08/24/2016 11:16AM

Lederman making the most of ‘borrowed time'

Bill Denver/Equi-Photo
Larry Lederman (above) spent last week filling in for regular Monmouth Park announcer Frank Mirahmadi.

It was only fitting that Larry Lederman filled in at the microphone for Monmouth Park announcer Frank Mirahmadi when he was recovering from surgery last week. Mirahmadi and Lederman are longtime friends and have great respect for each other’s work. Also, for the last five years Lederman has been bravely dealing with his own serious health issues.

In April 2011, Lederman was diagnosed with an inoperable brain tumor after he collapsed and nearly died.

“I parked the car, got out, and fell over backwards,” Lederman said. “I thought I was having a heart attack. Nothing would work.”

Lederman said he was told he had two to 2 1/2 years to live, but last weekend at Monmouth, Lederman’s calls were full of the enthusiasm and humor that for decades have made him a favorite at East Coast tracks, both Thoroughbred and harness.

Lederman, 59, did standup comedy in New York during his early years, and in 1977, he won an announcing contest at Belmont Park. At the time, he was working for Daily Racing Form, charting races at various tracks.

Lederman went on to do lengthy announcing stints at Atlantic City Race Course, Freehold Raceway, and Garden State Park. This summer, he has filled in for Keith Jones at Parx Racing, John Curran at Delaware Park, and now at Monmouth.

His illness precludes him from working full time.

“Because of the heavy medication I take, I get tired during the afternoon,” Lederman said. “I’m restricted in what my doctor allows me to do. No planes. No long drives. No heat. If it’s over the mid-80s, I need to be inside. It’s all to keep pressure off my brain.”

Lederman said his tumor is dormant, but doctors have told him that if it “comes alive,” he will only have several months to live. In true Lederman style, he makes light of his predicament.

“I’ve been told I am living on borrowed time, but I must have a lot of credit,” he joked.

Lederman’s race calls are uniquely his own. Part irreverent street smack, part slapstick, they are loaded with information horseplayers want.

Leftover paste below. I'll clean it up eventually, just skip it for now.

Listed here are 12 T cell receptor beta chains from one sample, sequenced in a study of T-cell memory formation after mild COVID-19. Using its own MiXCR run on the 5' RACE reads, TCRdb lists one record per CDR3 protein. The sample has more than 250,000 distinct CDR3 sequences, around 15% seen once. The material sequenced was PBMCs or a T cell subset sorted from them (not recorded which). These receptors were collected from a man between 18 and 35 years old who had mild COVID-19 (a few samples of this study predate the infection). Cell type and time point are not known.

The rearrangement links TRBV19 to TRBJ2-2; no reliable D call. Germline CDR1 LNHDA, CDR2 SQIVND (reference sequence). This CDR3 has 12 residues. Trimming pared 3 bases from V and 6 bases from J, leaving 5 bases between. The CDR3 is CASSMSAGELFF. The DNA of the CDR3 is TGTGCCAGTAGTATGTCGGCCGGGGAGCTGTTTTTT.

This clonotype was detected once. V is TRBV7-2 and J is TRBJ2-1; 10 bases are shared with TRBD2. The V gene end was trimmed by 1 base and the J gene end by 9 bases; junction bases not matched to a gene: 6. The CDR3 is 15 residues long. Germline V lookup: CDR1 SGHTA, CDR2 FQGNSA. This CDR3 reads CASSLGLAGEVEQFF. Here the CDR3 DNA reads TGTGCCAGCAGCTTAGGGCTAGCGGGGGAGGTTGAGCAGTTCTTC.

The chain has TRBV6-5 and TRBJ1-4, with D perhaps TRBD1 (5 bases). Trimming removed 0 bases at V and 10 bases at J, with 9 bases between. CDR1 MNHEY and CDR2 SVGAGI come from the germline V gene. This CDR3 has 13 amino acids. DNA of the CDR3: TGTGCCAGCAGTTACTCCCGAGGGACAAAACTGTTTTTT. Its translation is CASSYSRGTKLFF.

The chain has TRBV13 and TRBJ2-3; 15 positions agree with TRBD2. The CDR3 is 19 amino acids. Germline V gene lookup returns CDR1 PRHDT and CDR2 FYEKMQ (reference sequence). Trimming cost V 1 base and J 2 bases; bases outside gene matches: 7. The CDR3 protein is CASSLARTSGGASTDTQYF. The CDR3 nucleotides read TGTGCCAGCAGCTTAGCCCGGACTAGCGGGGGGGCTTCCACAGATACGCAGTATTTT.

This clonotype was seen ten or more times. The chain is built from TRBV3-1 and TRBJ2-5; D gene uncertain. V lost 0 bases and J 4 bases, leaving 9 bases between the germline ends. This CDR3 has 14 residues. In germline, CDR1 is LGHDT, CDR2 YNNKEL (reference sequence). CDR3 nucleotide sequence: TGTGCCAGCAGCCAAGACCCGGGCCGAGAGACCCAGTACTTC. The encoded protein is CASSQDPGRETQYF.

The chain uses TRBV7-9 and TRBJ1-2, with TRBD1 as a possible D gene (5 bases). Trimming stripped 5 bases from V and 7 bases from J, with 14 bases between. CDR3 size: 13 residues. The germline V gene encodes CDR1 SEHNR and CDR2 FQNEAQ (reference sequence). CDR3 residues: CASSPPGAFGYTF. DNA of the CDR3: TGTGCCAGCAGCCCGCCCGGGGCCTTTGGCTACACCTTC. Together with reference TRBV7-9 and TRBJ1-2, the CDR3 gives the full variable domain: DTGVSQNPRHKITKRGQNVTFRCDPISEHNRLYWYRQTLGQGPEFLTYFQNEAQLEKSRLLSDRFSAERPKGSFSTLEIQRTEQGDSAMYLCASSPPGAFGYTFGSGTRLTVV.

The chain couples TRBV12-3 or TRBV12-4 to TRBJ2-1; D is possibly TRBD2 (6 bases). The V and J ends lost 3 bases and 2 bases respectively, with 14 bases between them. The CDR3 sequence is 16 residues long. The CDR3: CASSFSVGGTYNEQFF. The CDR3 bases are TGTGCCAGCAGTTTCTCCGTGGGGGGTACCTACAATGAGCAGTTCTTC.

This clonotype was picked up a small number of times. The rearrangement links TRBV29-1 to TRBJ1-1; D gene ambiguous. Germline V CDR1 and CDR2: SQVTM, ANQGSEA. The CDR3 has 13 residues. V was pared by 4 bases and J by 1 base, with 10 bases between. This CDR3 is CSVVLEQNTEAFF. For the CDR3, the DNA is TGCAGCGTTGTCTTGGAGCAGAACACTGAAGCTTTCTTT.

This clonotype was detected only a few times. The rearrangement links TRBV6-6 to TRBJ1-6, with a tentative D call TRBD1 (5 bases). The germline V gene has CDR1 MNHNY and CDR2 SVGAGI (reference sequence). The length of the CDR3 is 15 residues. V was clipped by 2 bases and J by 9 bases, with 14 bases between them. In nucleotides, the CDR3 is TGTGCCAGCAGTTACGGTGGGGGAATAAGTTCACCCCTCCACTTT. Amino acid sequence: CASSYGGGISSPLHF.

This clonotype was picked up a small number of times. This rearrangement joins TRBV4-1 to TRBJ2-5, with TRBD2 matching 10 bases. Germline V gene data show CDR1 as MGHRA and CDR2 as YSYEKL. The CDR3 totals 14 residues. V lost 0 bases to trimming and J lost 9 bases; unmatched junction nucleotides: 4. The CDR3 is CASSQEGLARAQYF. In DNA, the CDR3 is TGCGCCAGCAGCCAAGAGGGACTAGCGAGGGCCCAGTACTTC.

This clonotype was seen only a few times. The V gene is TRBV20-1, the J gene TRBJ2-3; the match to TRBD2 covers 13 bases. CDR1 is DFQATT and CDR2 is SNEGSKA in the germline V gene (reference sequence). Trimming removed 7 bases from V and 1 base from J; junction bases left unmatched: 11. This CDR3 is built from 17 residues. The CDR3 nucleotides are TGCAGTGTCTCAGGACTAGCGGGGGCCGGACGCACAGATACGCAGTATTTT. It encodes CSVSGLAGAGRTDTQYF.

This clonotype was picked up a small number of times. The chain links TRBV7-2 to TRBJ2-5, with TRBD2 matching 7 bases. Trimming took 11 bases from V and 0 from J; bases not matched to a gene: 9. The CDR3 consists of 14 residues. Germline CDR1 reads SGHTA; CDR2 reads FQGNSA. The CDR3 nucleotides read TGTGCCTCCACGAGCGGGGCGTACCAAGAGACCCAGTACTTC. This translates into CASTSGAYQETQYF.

For example, nearing the stretch of Sunday’s sixth race, the lead changed hands just as several horses began to advance from off the pace, and Lederman described it this way: “It’s Tiz Twice now making a run for the lead and has it with a quarter-mile out, but the backfield’s in motion.”

It was obvious what Lederman meant, but who else would use football parlance to explain that situation?

“I try to be clever but not annoying,” Lederman said. “I try to make it exciting. I try to add to a good race and make it something to remember.

“Hopefully, I’m accurate and somewhat entertaining. After all, it is an entertaining sport. However, like anything else, there’s a time and place for everything, and I know when to play it straight.”

Mirahmadi, early in his career, would mix impressions into his race calls. He credits Lederman for blazing that trail.

“Larry is truly a legend in the business and invented the funny-type calls that I eventually got into myself in order to get my start,” Mirahmadi said.

Mirahmadi said he sought Lederman’s advice in advance of two important races he has called – American Pharoah’s Arkansas Derby win at Oaklawn Park and Hallowed Dreams’s record-tying 16th straight win at Louisiana Downs.

“Following American Pharoah’s Rebel romp, I asked Larry, ‘How can I say Victor Espinoza has never asked this horse the question?’ ” Mirahmadi said. “He came up with it in two seconds and said, ‘Everyone knows the answer,’ which is a simple but truly great way of conveying what I wanted to say. I used it when he won that way again in the Arkansas Derby.”

Lederman credits Jeff Gural, owner of the Meadowlands, as being “ultra-supportive” since he was diagnosed. He also has talked extensively with two California horsemen, Barry Abrams and the late Mike Mitchell.

“Barry Abrams helped me, I helped Mike Mitchell,” Lederman said. “Barry beat Stage 4 throat cancer – twice. I still talk to him every day.”

Lederman had to overcome another tragedy in 2014. His wife, Jodi, died suddenly, leaving him to be both “a mother and a father” to his daughter, who was 27 at the time.

“My wife died of sepsis after her intestines burst,” he said. “She came down the stairs and collapsed in my arms. I called 911. The next day, the hospital called and said, ‘You’d better get over here.’ ”

Despite all the rough times, Lederman isn’t bitter. And he certainly hasn’t given up. His race calls this past weekend were vibrant, seemingly demanding attention.

“I have to accept it. I have to have the right demeanor,” Lederman said. “When I had my seizure, I was close to dying. I’ve seen the bright light, and I heard the voice saying, ‘Larry it’s okay to give up.’ I consider myself to be lucky. I’m still alive.”